Most discussion of Bitcoin has surrounded its use as an alternative money. That’s great, and there’s a desperate need for an alternative to national currencies.
But what the public discussion has mostly overlooked is the most marvelous feature of Bitcoin, the real source of its value proposition: its underlying information architecture.
Some players in the financial world are beginning to get it. The NASDAQ Private Market will begin to experiment with using the Bitcoin infrastructure to conduct trading, rather than relying on hand exchanges or third-party contracts that require trust.
Let’s parse this a bit. And consider the implications.
Bitcoin lives on a ledger called the Blockchain. This ledger exists on the Internet on a network that is distributed to the whole planet. It syncs up in real time for anyone to see — the ultimate transparency.
Anyone can see the Blockchain in operation by going to Blockchain.info, for example. Here you see the trades along with the public addresses of the sender and receiver. The records are verified multiple times, non-forgeable, non-reproducible, immutable, and even immortal.
What happens on the Blockchain is forever recorded on the Blockchain. Even now, you can observe every trade since its inception in January 2009.
What is this technology good for? It’s not just about money. It permits the packaging, titling, and commodification of any bundle of information data. This bundle can be ported from place to place and virtually zero cost. This happens without using a third party. Transactions take place person to person, exchanged just like goods and services.
In other words, the Blockchain allows information to behave exactly like physical property, but with one difference: you don’t have to be physically present to exchange it.
The Fox reporter who interviewed me on the topic asked why this isn’t possible on the Internet without the Blockchain. But think about it. If you send me a file, what you are really doing is creating a copy of the file, not actually sending your own file. I can take that file and change it, or copy it, and move it onward. This can occur an infinite number of times.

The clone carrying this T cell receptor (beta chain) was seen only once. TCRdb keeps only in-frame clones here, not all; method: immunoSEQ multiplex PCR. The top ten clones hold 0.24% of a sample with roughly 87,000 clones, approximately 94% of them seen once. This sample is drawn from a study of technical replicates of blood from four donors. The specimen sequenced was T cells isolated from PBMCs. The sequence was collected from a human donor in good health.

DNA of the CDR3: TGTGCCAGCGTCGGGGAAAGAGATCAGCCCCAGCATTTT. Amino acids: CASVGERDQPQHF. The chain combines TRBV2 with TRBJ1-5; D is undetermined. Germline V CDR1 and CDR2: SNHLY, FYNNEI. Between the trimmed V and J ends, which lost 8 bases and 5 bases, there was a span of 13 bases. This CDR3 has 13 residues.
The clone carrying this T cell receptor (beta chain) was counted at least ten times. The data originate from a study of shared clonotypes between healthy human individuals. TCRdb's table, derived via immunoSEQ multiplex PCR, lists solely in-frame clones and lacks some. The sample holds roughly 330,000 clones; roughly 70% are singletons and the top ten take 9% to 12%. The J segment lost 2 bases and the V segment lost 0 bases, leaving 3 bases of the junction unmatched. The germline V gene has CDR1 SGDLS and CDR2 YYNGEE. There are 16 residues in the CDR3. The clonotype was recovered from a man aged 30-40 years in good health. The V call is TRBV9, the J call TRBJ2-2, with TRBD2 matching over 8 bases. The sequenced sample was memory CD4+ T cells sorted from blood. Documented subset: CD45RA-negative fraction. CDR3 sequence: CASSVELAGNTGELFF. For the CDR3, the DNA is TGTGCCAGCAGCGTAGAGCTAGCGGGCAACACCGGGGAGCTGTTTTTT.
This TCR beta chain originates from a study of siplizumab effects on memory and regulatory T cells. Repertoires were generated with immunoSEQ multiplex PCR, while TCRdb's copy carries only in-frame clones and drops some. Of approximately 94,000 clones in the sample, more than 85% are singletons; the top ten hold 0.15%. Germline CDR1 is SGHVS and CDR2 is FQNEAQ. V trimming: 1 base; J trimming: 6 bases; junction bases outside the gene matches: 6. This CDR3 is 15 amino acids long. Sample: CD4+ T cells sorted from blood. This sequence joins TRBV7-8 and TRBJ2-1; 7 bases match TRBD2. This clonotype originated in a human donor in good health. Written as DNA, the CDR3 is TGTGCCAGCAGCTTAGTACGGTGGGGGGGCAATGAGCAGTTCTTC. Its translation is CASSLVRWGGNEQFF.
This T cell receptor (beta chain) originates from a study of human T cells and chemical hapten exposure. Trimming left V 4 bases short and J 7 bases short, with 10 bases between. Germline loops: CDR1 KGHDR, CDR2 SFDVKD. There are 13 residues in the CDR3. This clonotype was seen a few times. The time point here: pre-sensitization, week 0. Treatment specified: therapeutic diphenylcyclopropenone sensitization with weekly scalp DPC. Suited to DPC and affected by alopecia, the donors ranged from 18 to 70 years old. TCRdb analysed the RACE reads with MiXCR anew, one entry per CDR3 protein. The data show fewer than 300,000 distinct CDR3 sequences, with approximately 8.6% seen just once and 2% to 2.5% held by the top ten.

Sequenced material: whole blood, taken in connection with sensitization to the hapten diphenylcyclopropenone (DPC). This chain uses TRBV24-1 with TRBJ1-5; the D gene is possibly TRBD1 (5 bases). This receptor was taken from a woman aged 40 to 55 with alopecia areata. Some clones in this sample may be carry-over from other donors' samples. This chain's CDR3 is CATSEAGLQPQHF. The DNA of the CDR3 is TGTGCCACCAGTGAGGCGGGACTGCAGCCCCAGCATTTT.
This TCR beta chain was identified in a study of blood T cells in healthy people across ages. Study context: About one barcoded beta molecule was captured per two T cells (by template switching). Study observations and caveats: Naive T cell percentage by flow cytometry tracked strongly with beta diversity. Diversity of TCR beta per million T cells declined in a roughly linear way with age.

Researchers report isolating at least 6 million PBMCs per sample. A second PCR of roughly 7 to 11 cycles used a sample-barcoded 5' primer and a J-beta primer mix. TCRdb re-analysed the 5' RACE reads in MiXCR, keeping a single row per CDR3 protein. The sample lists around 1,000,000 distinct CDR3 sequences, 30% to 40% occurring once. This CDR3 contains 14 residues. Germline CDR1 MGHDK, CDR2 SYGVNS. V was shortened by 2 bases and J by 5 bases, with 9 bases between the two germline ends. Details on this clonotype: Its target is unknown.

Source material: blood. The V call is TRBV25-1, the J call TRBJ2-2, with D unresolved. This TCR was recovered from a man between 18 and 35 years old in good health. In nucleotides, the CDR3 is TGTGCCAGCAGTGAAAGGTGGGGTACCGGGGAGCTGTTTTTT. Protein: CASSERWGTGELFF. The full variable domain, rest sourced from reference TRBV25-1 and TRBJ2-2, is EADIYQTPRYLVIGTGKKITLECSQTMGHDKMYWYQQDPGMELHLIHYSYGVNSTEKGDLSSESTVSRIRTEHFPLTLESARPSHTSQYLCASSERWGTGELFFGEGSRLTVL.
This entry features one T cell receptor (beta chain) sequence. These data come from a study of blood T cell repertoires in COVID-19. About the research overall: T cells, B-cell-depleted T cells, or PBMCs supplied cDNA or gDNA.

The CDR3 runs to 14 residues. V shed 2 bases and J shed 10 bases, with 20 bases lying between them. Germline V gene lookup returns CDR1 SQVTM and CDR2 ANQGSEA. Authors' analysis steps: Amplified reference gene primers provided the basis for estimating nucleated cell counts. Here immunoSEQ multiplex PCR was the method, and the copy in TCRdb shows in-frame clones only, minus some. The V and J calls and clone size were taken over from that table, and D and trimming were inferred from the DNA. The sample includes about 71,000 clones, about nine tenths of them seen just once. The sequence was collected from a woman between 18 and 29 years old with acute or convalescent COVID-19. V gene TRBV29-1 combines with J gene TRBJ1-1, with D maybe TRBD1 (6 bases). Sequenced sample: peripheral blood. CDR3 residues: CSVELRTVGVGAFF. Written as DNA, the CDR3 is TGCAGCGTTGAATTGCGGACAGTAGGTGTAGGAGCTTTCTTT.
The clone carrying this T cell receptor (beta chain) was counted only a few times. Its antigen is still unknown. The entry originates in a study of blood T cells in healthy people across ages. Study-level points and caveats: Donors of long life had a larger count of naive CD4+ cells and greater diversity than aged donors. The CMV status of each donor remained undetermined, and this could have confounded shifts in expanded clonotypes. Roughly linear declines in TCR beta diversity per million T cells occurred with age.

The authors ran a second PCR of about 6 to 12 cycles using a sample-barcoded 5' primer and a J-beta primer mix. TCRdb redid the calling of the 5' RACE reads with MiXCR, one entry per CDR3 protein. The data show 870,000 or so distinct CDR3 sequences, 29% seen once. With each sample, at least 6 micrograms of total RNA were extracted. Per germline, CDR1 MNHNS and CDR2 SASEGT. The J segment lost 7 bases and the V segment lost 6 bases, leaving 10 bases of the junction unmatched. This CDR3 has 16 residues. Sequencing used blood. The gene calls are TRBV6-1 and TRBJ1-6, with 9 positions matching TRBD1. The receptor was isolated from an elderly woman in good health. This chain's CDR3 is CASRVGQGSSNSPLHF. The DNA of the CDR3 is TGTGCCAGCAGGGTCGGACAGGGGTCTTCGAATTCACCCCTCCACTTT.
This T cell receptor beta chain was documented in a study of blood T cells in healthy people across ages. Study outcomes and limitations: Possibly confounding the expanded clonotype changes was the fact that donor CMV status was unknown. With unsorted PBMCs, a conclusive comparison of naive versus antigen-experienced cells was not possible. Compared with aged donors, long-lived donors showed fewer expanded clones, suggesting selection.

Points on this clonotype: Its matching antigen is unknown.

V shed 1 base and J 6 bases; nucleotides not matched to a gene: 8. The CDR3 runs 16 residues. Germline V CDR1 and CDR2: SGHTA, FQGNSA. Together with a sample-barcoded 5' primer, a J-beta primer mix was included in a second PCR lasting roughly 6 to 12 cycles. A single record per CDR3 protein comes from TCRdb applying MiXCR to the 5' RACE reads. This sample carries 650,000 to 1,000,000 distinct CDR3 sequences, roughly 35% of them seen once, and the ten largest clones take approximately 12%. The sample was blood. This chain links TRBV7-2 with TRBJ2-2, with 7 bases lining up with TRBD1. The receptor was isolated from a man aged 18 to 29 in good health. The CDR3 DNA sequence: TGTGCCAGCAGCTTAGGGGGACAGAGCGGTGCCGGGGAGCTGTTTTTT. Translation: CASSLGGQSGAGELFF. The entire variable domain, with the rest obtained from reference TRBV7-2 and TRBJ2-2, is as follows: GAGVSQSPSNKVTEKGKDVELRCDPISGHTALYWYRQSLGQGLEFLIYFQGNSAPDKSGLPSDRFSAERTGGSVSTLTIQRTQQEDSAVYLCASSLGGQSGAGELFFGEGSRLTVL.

This is not how property in the physical world works.
The Blockchain, then, causes the digital world to behave like the physical world, without the limitations of weight, space, and, increasingly, time. Simply put, this is awesome.
This is why financial markets are starting to dig it. And this is only the beginning. Anything that can be rendered as an information bundle — titles, contracts, laws, deeds, wills, stocks, bonds — can be ported around the globe as real property. And this can be done without the risk and cost of using third-party agencies that rely on trust.
This has never been possible before. This is what the Blockchain makes possible.
Keep in mind that this service would be dearly useful to the world whether the Bitcoin exchange rate to the dollar is one million or one penny. It really doesn’t matter. Not even the price volatility matters since these Blockchain trades can take place with just infinitesimal fractions of currency units.
It’s been six years since Bitcoin was released. But only now are institutions starting to realize the implications of what Satoshi wrote in his original white paper:
What is needed is an electronic payment system based on cryptographic proof instead of trust, allowing any two willing parties to transact directly with each other without the need for a trusted third party.
Transactions that are computationally impractical to reverse would protect sellers from fraud, and routine escrow mechanisms could easily be implemented to protect buyers.
In this paper, we propose a solution to the double-spending problem using a peer-to-peer distributed timestamp server to generate computational proof of the chronological order of transactions.
Above is my appearance on Fox Business in which I discuss some of the wonderful implications of NASDAQ's move.